On the elevator to MoMA’s 6th floor gallery, I made small talk with a nice couple who turned out to be from Philly. Hey, me too! “Oh, then you must be here to see the Cellophane House,” they said, brimming with pride as we chatted about our hometown architecture heroes, KieranTimberlake Associates. The firm’s design did not disappoint; the five-story, two-bedroom, 1,800-square-foot building was the show’s largest. And the most tactilely nuanced, with an evanescent glow that comes courtesy of see-through plastic walls embedded with photovoltaics, a translucent 3Form floor lit from below, and acrylic stair treads embedded with LEDs—all of which attach, sans hardware, to an aluminum frame. Below, James Timberlake sheds light on the luminous design—and its bright future:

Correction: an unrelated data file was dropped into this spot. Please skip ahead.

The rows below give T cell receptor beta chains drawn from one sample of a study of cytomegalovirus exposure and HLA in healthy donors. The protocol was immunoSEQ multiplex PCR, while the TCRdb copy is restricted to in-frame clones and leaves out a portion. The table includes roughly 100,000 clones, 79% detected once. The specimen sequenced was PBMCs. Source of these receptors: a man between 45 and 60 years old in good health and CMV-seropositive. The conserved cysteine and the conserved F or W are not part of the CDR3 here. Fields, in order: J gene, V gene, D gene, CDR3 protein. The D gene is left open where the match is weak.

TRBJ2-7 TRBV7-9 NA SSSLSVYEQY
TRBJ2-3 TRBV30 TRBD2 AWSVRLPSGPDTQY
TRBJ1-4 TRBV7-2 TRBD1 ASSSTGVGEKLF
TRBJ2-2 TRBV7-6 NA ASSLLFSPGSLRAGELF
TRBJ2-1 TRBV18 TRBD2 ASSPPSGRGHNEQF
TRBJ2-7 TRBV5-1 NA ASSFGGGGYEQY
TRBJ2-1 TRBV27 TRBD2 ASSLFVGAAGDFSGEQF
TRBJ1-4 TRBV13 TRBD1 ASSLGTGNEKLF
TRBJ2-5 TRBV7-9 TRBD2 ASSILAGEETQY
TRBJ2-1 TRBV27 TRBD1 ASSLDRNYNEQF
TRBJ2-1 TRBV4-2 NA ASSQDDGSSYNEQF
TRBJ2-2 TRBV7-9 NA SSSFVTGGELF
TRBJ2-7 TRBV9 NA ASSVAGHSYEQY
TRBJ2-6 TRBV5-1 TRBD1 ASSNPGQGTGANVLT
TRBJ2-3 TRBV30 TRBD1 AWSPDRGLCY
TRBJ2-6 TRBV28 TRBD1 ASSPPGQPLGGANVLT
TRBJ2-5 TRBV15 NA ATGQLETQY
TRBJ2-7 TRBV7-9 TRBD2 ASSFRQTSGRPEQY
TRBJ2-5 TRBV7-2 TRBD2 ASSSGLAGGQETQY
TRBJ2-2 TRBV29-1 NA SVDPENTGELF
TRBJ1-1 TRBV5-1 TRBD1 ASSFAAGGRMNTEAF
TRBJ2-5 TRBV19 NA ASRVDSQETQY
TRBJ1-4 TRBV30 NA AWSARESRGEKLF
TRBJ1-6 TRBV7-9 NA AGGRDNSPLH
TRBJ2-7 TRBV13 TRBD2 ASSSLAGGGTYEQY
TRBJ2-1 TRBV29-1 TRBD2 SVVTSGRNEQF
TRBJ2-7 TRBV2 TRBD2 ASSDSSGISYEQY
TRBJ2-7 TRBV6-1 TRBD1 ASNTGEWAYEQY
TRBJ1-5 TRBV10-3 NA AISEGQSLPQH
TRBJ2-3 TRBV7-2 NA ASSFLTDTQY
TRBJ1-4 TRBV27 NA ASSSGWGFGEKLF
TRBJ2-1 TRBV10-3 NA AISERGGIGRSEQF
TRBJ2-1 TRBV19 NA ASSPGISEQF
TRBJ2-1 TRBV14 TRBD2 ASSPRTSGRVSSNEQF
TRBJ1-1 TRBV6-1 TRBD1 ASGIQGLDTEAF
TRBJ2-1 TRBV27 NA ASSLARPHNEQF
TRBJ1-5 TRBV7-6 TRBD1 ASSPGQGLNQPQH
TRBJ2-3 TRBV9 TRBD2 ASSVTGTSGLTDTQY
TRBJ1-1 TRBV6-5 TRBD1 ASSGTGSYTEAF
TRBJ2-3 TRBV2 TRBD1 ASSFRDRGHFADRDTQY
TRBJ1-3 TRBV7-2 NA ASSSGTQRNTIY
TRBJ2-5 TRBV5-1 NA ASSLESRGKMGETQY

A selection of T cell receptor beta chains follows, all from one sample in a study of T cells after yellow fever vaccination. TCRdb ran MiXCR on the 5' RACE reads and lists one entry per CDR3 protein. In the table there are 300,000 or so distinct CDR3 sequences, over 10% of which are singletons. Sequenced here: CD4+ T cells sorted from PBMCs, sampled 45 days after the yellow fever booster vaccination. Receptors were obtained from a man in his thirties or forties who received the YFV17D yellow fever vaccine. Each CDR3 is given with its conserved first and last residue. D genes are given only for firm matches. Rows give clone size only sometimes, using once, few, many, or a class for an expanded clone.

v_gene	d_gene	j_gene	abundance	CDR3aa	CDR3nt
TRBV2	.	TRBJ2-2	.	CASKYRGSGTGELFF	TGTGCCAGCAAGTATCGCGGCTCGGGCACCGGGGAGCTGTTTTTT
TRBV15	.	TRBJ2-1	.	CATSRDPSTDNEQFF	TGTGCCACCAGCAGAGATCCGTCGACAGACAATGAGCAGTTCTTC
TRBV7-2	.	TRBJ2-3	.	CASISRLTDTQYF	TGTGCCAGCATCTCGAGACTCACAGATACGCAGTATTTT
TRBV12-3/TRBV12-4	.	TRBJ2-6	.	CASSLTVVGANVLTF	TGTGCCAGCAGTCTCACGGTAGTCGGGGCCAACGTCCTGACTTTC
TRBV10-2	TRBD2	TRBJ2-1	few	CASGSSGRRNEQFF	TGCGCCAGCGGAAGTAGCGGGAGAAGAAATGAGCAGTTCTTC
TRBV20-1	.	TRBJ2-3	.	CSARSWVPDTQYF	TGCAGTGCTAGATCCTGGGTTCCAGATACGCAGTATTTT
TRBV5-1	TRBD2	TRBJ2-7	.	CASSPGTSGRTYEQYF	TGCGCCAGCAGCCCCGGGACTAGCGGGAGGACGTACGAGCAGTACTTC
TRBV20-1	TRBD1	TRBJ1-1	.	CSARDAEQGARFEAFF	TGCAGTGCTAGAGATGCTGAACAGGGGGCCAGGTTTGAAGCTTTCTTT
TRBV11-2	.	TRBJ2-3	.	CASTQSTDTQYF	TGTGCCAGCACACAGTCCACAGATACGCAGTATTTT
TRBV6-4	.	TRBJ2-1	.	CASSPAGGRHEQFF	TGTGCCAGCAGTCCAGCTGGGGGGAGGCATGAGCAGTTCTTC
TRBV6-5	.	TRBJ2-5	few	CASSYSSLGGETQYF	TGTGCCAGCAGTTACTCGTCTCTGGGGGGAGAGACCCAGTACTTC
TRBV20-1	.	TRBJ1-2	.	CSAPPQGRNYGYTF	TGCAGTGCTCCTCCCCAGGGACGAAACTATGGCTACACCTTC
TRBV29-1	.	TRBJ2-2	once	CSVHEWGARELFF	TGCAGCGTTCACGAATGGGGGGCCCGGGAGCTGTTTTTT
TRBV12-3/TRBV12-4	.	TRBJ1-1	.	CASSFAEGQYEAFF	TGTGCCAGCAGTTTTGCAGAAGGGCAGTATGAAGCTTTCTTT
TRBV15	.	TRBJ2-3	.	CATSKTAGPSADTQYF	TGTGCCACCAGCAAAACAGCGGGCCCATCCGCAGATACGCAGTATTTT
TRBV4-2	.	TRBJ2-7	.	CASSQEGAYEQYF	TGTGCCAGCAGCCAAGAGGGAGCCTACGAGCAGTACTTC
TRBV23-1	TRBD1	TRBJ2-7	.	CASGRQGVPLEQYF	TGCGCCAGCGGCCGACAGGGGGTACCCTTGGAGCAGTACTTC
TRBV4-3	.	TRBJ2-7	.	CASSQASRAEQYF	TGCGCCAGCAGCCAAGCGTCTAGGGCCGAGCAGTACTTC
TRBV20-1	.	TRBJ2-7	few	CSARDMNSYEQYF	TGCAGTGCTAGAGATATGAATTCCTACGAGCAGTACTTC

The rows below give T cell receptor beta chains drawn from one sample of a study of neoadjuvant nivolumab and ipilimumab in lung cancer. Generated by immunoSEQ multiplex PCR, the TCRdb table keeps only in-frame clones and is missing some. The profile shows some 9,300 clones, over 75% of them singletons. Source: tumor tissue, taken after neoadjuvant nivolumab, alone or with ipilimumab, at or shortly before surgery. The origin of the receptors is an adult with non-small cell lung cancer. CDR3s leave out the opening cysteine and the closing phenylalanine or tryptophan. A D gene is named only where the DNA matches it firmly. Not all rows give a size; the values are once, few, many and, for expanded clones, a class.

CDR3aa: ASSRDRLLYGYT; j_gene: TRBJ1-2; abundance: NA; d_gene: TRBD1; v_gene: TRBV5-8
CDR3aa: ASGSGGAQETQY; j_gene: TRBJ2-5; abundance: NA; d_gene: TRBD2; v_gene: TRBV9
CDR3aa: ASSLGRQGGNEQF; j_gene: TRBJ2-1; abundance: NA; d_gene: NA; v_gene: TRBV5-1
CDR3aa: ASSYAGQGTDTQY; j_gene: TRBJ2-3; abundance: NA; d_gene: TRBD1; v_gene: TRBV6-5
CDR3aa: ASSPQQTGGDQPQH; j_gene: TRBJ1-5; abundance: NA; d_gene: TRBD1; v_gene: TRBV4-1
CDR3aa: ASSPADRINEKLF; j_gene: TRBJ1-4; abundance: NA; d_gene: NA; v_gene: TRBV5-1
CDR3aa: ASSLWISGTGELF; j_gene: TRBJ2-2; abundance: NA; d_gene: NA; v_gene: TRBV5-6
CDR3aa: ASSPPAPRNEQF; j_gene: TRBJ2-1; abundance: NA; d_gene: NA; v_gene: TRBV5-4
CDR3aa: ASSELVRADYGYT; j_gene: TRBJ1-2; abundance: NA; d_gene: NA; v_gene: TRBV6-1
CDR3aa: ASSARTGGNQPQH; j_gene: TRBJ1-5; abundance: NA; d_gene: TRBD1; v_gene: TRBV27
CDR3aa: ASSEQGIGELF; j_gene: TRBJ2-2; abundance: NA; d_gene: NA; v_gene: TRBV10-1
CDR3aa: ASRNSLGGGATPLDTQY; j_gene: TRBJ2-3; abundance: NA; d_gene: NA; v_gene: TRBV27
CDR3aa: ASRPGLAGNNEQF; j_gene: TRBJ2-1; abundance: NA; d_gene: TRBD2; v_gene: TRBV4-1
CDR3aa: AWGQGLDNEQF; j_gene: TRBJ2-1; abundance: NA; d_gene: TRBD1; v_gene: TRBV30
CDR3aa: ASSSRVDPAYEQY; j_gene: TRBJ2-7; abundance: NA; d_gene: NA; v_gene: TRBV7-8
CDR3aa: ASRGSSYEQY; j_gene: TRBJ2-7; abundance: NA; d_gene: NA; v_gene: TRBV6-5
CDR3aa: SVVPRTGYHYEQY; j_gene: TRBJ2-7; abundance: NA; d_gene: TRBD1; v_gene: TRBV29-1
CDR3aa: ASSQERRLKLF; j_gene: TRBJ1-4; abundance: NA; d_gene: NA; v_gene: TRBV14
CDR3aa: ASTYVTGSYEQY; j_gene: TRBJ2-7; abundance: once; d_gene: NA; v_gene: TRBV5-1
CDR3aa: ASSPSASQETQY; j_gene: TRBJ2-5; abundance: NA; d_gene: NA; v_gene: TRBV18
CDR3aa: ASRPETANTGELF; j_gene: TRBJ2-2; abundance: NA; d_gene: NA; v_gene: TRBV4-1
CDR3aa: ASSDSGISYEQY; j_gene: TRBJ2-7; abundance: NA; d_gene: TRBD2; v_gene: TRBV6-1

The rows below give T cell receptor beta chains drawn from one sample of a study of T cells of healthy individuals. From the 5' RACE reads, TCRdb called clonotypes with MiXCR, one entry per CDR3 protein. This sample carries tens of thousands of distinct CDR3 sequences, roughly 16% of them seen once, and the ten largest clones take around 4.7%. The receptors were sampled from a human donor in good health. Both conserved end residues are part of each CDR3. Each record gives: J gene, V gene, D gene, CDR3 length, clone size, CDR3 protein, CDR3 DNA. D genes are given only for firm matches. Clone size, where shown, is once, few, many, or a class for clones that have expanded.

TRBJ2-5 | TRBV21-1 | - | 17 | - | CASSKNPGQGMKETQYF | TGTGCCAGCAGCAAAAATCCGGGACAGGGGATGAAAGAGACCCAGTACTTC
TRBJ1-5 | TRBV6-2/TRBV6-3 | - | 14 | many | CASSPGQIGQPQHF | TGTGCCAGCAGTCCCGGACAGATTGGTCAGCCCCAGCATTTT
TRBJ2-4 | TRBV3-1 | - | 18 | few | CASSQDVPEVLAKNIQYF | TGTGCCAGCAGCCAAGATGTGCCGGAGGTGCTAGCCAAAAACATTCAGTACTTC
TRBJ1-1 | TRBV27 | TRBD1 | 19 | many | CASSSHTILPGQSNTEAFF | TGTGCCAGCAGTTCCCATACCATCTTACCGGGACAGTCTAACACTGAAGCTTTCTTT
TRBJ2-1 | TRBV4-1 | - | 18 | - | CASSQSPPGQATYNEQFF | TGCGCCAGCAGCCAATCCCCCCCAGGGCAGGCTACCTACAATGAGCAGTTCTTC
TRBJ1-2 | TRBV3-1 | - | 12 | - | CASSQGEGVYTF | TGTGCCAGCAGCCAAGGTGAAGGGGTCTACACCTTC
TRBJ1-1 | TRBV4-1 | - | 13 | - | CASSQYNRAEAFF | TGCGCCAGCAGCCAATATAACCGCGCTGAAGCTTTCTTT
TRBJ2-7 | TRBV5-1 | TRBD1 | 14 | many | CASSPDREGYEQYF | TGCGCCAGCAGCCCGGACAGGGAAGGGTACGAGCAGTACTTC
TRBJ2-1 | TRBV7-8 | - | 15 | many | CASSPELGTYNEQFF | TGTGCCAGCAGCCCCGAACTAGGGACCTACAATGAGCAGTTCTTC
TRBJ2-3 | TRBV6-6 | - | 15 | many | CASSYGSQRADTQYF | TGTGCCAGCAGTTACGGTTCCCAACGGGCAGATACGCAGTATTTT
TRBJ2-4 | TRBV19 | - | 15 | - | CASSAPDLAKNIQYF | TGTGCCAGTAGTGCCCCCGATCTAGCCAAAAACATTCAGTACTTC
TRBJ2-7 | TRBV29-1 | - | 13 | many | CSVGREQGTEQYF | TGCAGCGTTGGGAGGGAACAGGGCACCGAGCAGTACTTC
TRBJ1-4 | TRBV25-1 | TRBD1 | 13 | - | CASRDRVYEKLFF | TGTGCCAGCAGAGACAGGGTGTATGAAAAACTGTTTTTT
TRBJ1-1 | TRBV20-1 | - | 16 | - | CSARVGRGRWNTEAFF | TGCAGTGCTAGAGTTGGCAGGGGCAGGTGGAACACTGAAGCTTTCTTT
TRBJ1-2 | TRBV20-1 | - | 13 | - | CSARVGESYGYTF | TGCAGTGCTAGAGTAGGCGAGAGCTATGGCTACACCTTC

You designed Cellophane to be adaptable to numerous climatic conditions. Is there a location—the Alaskan tundra, beachside in Rio—where you’d love to see it permanently installed?
Actually, we designed Cellophane as siteless, meaning that the approach for MoMA works for New York City conditions—but would have to be studied for other locales. It is mass customizable, given the scaffold frame, to allow for a variety of adaptations. We would enjoy seeing Cellophane in all the locales you have suggested and have had inquiries from dozens of others.